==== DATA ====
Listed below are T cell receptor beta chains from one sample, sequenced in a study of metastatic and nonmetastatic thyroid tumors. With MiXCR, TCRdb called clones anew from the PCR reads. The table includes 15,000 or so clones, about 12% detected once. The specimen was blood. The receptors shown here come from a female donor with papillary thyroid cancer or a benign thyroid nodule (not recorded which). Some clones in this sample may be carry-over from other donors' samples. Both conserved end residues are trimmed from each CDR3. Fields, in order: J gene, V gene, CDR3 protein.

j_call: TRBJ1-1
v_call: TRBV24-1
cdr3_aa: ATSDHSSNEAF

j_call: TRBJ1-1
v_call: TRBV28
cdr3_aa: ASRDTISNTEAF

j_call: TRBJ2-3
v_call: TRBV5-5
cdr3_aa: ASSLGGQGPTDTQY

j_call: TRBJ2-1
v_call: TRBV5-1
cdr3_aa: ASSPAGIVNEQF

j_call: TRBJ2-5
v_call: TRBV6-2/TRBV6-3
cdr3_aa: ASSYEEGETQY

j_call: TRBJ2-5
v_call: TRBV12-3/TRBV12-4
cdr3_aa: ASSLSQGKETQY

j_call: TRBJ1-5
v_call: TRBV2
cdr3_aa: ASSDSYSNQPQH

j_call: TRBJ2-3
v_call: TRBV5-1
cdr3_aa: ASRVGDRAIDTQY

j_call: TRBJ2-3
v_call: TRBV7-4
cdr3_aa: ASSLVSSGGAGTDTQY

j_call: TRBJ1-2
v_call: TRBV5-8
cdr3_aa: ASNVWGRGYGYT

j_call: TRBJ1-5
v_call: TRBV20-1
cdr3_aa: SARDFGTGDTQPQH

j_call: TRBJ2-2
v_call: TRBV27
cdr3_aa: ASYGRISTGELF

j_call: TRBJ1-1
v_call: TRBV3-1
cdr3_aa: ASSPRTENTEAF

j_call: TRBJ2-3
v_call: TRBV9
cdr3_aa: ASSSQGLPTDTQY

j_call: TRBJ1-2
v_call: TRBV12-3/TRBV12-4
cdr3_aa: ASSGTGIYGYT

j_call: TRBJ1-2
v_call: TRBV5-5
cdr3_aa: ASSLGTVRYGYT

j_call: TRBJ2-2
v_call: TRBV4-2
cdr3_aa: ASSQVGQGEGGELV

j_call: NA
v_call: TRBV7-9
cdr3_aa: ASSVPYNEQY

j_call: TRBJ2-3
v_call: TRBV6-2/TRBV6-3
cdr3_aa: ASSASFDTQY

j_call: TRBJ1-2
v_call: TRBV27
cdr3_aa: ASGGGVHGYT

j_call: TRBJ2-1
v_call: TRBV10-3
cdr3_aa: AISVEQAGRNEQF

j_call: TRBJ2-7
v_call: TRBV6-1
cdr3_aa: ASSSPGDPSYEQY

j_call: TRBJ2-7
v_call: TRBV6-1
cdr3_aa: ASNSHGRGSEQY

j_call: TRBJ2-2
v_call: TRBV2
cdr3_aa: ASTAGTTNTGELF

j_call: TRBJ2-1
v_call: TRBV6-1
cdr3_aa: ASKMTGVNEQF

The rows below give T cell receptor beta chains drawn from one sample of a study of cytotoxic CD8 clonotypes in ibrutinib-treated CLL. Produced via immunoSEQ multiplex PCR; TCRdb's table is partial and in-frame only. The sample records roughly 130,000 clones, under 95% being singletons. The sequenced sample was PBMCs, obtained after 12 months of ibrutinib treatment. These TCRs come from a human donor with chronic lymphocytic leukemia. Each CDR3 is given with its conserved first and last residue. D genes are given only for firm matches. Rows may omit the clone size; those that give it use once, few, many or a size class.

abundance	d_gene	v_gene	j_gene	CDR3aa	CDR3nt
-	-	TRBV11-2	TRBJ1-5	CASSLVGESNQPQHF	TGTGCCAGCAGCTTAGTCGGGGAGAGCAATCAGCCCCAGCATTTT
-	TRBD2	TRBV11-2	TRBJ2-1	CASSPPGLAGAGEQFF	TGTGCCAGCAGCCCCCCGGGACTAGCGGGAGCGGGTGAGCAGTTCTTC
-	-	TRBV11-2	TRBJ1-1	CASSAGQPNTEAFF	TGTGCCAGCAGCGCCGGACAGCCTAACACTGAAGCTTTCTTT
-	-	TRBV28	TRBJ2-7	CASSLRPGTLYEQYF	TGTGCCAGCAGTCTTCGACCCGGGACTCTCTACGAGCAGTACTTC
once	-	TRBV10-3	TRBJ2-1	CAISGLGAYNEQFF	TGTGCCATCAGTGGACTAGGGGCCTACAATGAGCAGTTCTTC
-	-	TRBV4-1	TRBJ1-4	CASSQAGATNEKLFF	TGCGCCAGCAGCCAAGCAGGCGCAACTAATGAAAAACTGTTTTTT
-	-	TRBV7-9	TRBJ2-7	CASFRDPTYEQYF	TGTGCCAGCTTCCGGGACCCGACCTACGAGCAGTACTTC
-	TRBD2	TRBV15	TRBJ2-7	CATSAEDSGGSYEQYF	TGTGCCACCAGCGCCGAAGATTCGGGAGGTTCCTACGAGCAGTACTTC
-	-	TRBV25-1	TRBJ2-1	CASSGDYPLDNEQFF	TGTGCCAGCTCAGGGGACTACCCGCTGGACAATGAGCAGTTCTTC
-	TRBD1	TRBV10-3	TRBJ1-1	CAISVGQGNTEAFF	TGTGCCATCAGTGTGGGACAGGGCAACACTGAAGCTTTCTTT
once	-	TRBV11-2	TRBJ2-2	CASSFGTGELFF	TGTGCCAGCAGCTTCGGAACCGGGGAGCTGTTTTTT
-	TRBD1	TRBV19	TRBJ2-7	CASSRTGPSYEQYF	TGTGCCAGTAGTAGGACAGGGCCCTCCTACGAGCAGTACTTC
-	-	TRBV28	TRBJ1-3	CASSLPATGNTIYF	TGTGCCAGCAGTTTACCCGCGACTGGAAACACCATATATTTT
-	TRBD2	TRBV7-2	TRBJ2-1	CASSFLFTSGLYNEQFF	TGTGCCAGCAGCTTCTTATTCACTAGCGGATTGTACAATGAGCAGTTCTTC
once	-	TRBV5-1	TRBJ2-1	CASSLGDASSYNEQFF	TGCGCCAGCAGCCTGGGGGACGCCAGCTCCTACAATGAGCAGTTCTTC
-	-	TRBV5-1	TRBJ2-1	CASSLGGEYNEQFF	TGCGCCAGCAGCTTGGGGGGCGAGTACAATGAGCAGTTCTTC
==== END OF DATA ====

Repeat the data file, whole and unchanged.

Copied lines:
Listed below are T cell receptor beta chains from one sample, sequenced in a study of metastatic and nonmetastatic thyroid tumors. With MiXCR, TCRdb called clones anew from the PCR reads. The table includes 15,000 or so clones, about 12% detected once. The specimen was blood. The receptors shown here come from a female donor with papillary thyroid cancer or a benign thyroid nodule (not recorded which). Some clones in this sample may be carry-over from other donors' samples. Both conserved end residues are trimmed from each CDR3. Fields, in order: J gene, V gene, CDR3 protein.

j_call: TRBJ1-1
v_call: TRBV24-1
cdr3_aa: ATSDHSSNEAF

j_call: TRBJ1-1
v_call: TRBV28
cdr3_aa: ASRDTISNTEAF

j_call: TRBJ2-3
v_call: TRBV5-5
cdr3_aa: ASSLGGQGPTDTQY

j_call: TRBJ2-1
v_call: TRBV5-1
cdr3_aa: ASSPAGIVNEQF

j_call: TRBJ2-5
v_call: TRBV6-2/TRBV6-3
cdr3_aa: ASSYEEGETQY

j_call: TRBJ2-5
v_call: TRBV12-3/TRBV12-4
cdr3_aa: ASSLSQGKETQY

j_call: TRBJ1-5
v_call: TRBV2
cdr3_aa: ASSDSYSNQPQH

j_call: TRBJ2-3
v_call: TRBV5-1
cdr3_aa: ASRVGDRAIDTQY

j_call: TRBJ2-3
v_call: TRBV7-4
cdr3_aa: ASSLVSSGGAGTDTQY

j_call: TRBJ1-2
v_call: TRBV5-8
cdr3_aa: ASNVWGRGYGYT

j_call: TRBJ1-5
v_call: TRBV20-1
cdr3_aa: SARDFGTGDTQPQH

j_call: TRBJ2-2
v_call: TRBV27
cdr3_aa: ASYGRISTGELF

j_call: TRBJ1-1
v_call: TRBV3-1
cdr3_aa: ASSPRTENTEAF

j_call: TRBJ2-3
v_call: TRBV9
cdr3_aa: ASSSQGLPTDTQY

j_call: TRBJ1-2
v_call: TRBV12-3/TRBV12-4
cdr3_aa: ASSGTGIYGYT

j_call: TRBJ1-2
v_call: TRBV5-5
cdr3_aa: ASSLGTVRYGYT

j_call: TRBJ2-2
v_call: TRBV4-2
cdr3_aa: ASSQVGQGEGGELV

j_call: NA
v_call: TRBV7-9
cdr3_aa: ASSVPYNEQY

j_call: TRBJ2-3
v_call: TRBV6-2/TRBV6-3
cdr3_aa: ASSASFDTQY

j_call: TRBJ1-2
v_call: TRBV27
cdr3_aa: ASGGGVHGYT

j_call: TRBJ2-1
v_call: TRBV10-3
cdr3_aa: AISVEQAGRNEQF

j_call: TRBJ2-7
v_call: TRBV6-1
cdr3_aa: ASSSPGDPSYEQY

j_call: TRBJ2-7
v_call: TRBV6-1
cdr3_aa: ASNSHGRGSEQY

j_call: TRBJ2-2
v_call: TRBV2
cdr3_aa: ASTAGTTNTGELF

j_call: TRBJ2-1
v_call: TRBV6-1
cdr3_aa: ASKMTGVNEQF

The rows below give T cell receptor beta chains drawn from one sample of a study of cytotoxic CD8 clonotypes in ibrutinib-treated CLL. Produced via immunoSEQ multiplex PCR; TCRdb's table is partial and in-frame only. The sample records roughly 130,000 clones, under 95% being singletons. The sequenced sample was PBMCs, obtained after 12 months of ibrutinib treatment. These TCRs come from a human donor with chronic lymphocytic leukemia. Each CDR3 is given with its conserved first and last residue. D genes are given only for firm matches. Rows may omit the clone size; those that give it use once, few, many or a size class.

abundance	d_gene	v_gene	j_gene	CDR3aa	CDR3nt
-	-	TRBV11-2	TRBJ1-5	CASSLVGESNQPQHF	TGTGCCAGCAGCTTAGTCGGGGAGAGCAATCAGCCCCAGCATTTT
-	TRBD2	TRBV11-2	TRBJ2-1	CASSPPGLAGAGEQFF	TGTGCCAGCAGCCCCCCGGGACTAGCGGGAGCGGGTGAGCAGTTCTTC
-	-	TRBV11-2	TRBJ1-1	CASSAGQPNTEAFF	TGTGCCAGCAGCGCCGGACAGCCTAACACTGAAGCTTTCTTT
-	-	TRBV28	TRBJ2-7	CASSLRPGTLYEQYF	TGTGCCAGCAGTCTTCGACCCGGGACTCTCTACGAGCAGTACTTC
once	-	TRBV10-3	TRBJ2-1	CAISGLGAYNEQFF	TGTGCCATCAGTGGACTAGGGGCCTACAATGAGCAGTTCTTC
-	-	TRBV4-1	TRBJ1-4	CASSQAGATNEKLFF	TGCGCCAGCAGCCAAGCAGGCGCAACTAATGAAAAACTGTTTTTT
-	-	TRBV7-9	TRBJ2-7	CASFRDPTYEQYF	TGTGCCAGCTTCCGGGACCCGACCTACGAGCAGTACTTC
-	TRBD2	TRBV15	TRBJ2-7	CATSAEDSGGSYEQYF	TGTGCCACCAGCGCCGAAGATTCGGGAGGTTCCTACGAGCAGTACTTC
-	-	TRBV25-1	TRBJ2-1	CASSGDYPLDNEQFF	TGTGCCAGCTCAGGGGACTACCCGCTGGACAATGAGCAGTTCTTC
-	TRBD1	TRBV10-3	TRBJ1-1	CAISVGQGNTEAFF	TGTGCCATCAGTGTGGGACAGGGCAACACTGAAGCTTTCTTT
once	-	TRBV11-2	TRBJ2-2	CASSFGTGELFF	TGTGCCAGCAGCTTCGGAACCGGGGAGCTGTTTTTT
-	TRBD1	TRBV19	TRBJ2-7	CASSRTGPSYEQYF	TGTGCCAGTAGTAGGACAGGGCCCTCCTACGAGCAGTACTTC
-	-	TRBV28	TRBJ1-3	CASSLPATGNTIYF	TGTGCCAGCAGTTTACCCGCGACTGGAAACACCATATATTTT
-	TRBD2	TRBV7-2	TRBJ2-1	CASSFLFTSGLYNEQFF	TGTGCCAGCAGCTTCTTATTCACTAGCGGATTGTACAATGAGCAGTTCTTC
once	-	TRBV5-1	TRBJ2-1	CASSLGDASSYNEQFF	TGCGCCAGCAGCCTGGGGGACGCCAGCTCCTACAATGAGCAGTTCTTC
-	-	TRBV5-1	TRBJ2-1	CASSLGGEYNEQFF	TGCGCCAGCAGCTTGGGGGGCGAGTACAATGAGCAGTTCTTC